I have two vectors: a = <ax, ay, az> and c = <cx, cy, cz> which have an angle of 45 degrees between them. If I get another vector by b = c - a then shouldn't b be orthogonal to a? I'm assuming this since a + b = c
Yes I have been using MATLAB to sketch and generate random examples. Here is one... a = <0.3814, 0.9023, 0.2010> c = <0.3965, 0.7378, -0.5463> The angle between these vectors is 45 degrees. I want a vector b such that b is orthogonal to a AND 45 degrees from c. Graphically speaking, this means a + b = c Solving for b, b = c - a = <0.0151, -0.1645, -0.7473>. But b dot a ≠ 0 therefore they aren't orthogonal. Why aren't a and b orthogonal? This happens for every random sample I make, starting with 2 vectors that are 45 degrees apart.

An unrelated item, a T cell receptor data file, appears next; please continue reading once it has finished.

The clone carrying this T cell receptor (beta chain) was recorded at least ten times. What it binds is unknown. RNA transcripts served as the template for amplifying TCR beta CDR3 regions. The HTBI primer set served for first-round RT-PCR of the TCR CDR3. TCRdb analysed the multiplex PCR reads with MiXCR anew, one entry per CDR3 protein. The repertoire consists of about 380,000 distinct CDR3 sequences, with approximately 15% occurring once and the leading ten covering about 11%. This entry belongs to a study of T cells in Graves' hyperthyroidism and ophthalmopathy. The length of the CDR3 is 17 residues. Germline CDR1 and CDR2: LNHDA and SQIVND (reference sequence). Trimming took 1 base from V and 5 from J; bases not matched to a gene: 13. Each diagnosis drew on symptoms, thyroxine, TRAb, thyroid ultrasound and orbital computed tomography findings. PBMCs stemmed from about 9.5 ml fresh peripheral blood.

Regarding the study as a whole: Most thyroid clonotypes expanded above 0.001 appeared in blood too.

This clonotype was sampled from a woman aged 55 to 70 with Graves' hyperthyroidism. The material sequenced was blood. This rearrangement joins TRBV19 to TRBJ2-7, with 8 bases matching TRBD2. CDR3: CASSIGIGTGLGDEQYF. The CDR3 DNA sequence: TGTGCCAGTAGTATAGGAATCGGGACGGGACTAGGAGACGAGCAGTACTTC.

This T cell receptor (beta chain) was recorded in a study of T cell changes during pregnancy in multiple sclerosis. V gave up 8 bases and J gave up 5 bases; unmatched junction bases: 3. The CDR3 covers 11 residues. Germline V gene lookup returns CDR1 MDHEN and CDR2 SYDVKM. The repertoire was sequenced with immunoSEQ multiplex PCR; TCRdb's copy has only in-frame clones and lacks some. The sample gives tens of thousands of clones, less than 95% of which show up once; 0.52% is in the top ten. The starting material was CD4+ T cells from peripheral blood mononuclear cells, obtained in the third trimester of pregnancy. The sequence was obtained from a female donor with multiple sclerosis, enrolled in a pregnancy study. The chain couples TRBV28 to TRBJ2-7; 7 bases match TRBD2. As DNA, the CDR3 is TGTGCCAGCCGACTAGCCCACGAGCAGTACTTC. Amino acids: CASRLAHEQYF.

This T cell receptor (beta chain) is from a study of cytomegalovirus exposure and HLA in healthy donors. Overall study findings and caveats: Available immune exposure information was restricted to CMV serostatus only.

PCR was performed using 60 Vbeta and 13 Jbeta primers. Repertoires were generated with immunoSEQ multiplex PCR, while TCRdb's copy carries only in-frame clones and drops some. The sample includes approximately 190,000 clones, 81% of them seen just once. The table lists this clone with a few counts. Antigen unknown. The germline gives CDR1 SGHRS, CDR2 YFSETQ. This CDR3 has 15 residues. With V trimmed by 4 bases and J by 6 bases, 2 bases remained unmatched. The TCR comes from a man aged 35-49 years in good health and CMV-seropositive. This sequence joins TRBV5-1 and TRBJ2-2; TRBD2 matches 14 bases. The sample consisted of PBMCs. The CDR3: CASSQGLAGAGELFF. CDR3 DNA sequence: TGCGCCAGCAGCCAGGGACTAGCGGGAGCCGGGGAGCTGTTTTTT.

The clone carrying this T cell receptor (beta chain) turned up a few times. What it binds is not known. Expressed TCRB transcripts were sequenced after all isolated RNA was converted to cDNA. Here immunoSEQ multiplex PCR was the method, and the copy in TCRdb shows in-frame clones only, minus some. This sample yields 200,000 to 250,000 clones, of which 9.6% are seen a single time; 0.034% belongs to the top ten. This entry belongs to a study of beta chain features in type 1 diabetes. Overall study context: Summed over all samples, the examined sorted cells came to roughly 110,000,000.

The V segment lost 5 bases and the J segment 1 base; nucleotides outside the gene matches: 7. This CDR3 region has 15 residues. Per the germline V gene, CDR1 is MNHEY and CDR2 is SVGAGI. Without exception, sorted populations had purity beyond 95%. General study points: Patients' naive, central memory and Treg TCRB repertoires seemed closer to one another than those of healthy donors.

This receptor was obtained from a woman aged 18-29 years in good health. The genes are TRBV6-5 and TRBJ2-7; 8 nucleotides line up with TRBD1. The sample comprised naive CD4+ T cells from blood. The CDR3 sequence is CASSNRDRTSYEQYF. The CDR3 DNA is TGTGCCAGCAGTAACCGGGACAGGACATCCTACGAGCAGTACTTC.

Nevermind I figured it out... I made a mistake by normalizing the resultant, which in turn messed up my final answer.
The vectors you describe will form a triangle. With one angle at 45 deg. the other two angles could be anything that add up to 135 deg.